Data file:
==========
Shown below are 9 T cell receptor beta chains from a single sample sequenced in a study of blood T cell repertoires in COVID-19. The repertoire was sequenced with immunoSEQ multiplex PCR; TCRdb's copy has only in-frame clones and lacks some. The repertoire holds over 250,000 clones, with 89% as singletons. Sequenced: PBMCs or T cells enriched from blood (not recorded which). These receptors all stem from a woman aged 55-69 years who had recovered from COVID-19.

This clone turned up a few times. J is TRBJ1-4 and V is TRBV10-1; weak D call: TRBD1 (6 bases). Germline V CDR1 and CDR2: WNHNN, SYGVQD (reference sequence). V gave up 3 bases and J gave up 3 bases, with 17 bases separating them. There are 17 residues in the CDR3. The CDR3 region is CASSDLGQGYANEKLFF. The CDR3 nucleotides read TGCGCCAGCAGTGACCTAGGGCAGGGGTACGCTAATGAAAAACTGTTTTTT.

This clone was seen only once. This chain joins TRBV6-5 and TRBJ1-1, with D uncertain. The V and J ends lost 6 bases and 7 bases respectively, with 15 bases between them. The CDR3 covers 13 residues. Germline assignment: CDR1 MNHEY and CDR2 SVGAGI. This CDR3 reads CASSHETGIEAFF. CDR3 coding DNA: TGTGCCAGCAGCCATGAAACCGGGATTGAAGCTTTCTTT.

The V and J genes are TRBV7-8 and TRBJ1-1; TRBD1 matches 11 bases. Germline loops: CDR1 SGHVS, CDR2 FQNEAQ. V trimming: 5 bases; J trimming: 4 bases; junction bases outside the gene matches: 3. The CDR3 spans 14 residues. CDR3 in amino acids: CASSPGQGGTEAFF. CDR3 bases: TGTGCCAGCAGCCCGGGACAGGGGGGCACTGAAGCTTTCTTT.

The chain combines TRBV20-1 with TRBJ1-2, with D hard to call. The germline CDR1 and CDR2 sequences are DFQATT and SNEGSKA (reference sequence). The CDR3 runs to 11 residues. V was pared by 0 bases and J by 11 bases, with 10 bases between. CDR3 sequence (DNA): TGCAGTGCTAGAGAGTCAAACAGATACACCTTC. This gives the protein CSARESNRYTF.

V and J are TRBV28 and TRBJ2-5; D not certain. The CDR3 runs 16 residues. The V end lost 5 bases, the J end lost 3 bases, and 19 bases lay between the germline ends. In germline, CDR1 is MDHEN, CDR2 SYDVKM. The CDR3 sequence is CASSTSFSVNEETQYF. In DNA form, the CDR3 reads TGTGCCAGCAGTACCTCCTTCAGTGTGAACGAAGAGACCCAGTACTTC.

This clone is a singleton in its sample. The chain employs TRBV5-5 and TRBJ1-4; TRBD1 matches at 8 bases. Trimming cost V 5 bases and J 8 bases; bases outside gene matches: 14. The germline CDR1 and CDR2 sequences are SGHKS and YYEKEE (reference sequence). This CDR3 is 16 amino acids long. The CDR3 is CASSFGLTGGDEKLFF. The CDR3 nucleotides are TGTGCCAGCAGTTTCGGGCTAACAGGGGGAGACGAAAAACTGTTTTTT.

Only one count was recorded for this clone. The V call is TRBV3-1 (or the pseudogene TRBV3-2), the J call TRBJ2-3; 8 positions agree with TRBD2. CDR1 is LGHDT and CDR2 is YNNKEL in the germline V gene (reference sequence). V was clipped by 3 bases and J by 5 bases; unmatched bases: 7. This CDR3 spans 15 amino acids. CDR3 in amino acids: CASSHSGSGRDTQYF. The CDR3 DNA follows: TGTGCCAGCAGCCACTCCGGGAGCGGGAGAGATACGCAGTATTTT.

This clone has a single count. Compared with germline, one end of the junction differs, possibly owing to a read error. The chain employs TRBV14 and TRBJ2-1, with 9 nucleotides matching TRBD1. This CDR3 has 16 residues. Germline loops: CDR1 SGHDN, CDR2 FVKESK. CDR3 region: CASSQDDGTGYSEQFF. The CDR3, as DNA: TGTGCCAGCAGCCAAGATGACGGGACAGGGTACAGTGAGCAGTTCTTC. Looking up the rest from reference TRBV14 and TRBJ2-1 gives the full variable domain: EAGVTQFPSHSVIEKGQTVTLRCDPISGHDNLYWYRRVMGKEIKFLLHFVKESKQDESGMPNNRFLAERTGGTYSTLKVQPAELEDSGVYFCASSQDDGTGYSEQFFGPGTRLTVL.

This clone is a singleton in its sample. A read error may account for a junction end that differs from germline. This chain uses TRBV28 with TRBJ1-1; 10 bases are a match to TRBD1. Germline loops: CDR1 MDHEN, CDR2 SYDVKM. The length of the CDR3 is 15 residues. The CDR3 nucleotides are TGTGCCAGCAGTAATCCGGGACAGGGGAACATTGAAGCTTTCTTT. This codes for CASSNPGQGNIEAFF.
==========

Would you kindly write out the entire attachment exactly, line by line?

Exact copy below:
Shown below are 9 T cell receptor beta chains from a single sample sequenced in a study of blood T cell repertoires in COVID-19. The repertoire was sequenced with immunoSEQ multiplex PCR; TCRdb's copy has only in-frame clones and lacks some. The repertoire holds over 250,000 clones, with 89% as singletons. Sequenced: PBMCs or T cells enriched from blood (not recorded which). These receptors all stem from a woman aged 55-69 years who had recovered from COVID-19.

This clone turned up a few times. J is TRBJ1-4 and V is TRBV10-1; weak D call: TRBD1 (6 bases). Germline V CDR1 and CDR2: WNHNN, SYGVQD (reference sequence). V gave up 3 bases and J gave up 3 bases, with 17 bases separating them. There are 17 residues in the CDR3. The CDR3 region is CASSDLGQGYANEKLFF. The CDR3 nucleotides read TGCGCCAGCAGTGACCTAGGGCAGGGGTACGCTAATGAAAAACTGTTTTTT.

This clone was seen only once. This chain joins TRBV6-5 and TRBJ1-1, with D uncertain. The V and J ends lost 6 bases and 7 bases respectively, with 15 bases between them. The CDR3 covers 13 residues. Germline assignment: CDR1 MNHEY and CDR2 SVGAGI. This CDR3 reads CASSHETGIEAFF. CDR3 coding DNA: TGTGCCAGCAGCCATGAAACCGGGATTGAAGCTTTCTTT.

The V and J genes are TRBV7-8 and TRBJ1-1; TRBD1 matches 11 bases. Germline loops: CDR1 SGHVS, CDR2 FQNEAQ. V trimming: 5 bases; J trimming: 4 bases; junction bases outside the gene matches: 3. The CDR3 spans 14 residues. CDR3 in amino acids: CASSPGQGGTEAFF. CDR3 bases: TGTGCCAGCAGCCCGGGACAGGGGGGCACTGAAGCTTTCTTT.

The chain combines TRBV20-1 with TRBJ1-2, with D hard to call. The germline CDR1 and CDR2 sequences are DFQATT and SNEGSKA (reference sequence). The CDR3 runs to 11 residues. V was pared by 0 bases and J by 11 bases, with 10 bases between. CDR3 sequence (DNA): TGCAGTGCTAGAGAGTCAAACAGATACACCTTC. This gives the protein CSARESNRYTF.

V and J are TRBV28 and TRBJ2-5; D not certain. The CDR3 runs 16 residues. The V end lost 5 bases, the J end lost 3 bases, and 19 bases lay between the germline ends. In germline, CDR1 is MDHEN, CDR2 SYDVKM. The CDR3 sequence is CASSTSFSVNEETQYF. In DNA form, the CDR3 reads TGTGCCAGCAGTACCTCCTTCAGTGTGAACGAAGAGACCCAGTACTTC.

This clone is a singleton in its sample. The chain employs TRBV5-5 and TRBJ1-4; TRBD1 matches at 8 bases. Trimming cost V 5 bases and J 8 bases; bases outside gene matches: 14. The germline CDR1 and CDR2 sequences are SGHKS and YYEKEE (reference sequence). This CDR3 is 16 amino acids long. The CDR3 is CASSFGLTGGDEKLFF. The CDR3 nucleotides are TGTGCCAGCAGTTTCGGGCTAACAGGGGGAGACGAAAAACTGTTTTTT.

Only one count was recorded for this clone. The V call is TRBV3-1 (or the pseudogene TRBV3-2), the J call TRBJ2-3; 8 positions agree with TRBD2. CDR1 is LGHDT and CDR2 is YNNKEL in the germline V gene (reference sequence). V was clipped by 3 bases and J by 5 bases; unmatched bases: 7. This CDR3 spans 15 amino acids. CDR3 in amino acids: CASSHSGSGRDTQYF. The CDR3 DNA follows: TGTGCCAGCAGCCACTCCGGGAGCGGGAGAGATACGCAGTATTTT.

This clone has a single count. Compared with germline, one end of the junction differs, possibly owing to a read error. The chain employs TRBV14 and TRBJ2-1, with 9 nucleotides matching TRBD1. This CDR3 has 16 residues. Germline loops: CDR1 SGHDN, CDR2 FVKESK. CDR3 region: CASSQDDGTGYSEQFF. The CDR3, as DNA: TGTGCCAGCAGCCAAGATGACGGGACAGGGTACAGTGAGCAGTTCTTC. Looking up the rest from reference TRBV14 and TRBJ2-1 gives the full variable domain: EAGVTQFPSHSVIEKGQTVTLRCDPISGHDNLYWYRRVMGKEIKFLLHFVKESKQDESGMPNNRFLAERTGGTYSTLKVQPAELEDSGVYFCASSQDDGTGYSEQFFGPGTRLTVL.

This clone is a singleton in its sample. A read error may account for a junction end that differs from germline. This chain uses TRBV28 with TRBJ1-1; 10 bases are a match to TRBD1. Germline loops: CDR1 MDHEN, CDR2 SYDVKM. The length of the CDR3 is 15 residues. The CDR3 nucleotides are TGTGCCAGCAGTAATCCGGGACAGGGGAACATTGAAGCTTTCTTT. This codes for CASSNPGQGNIEAFF.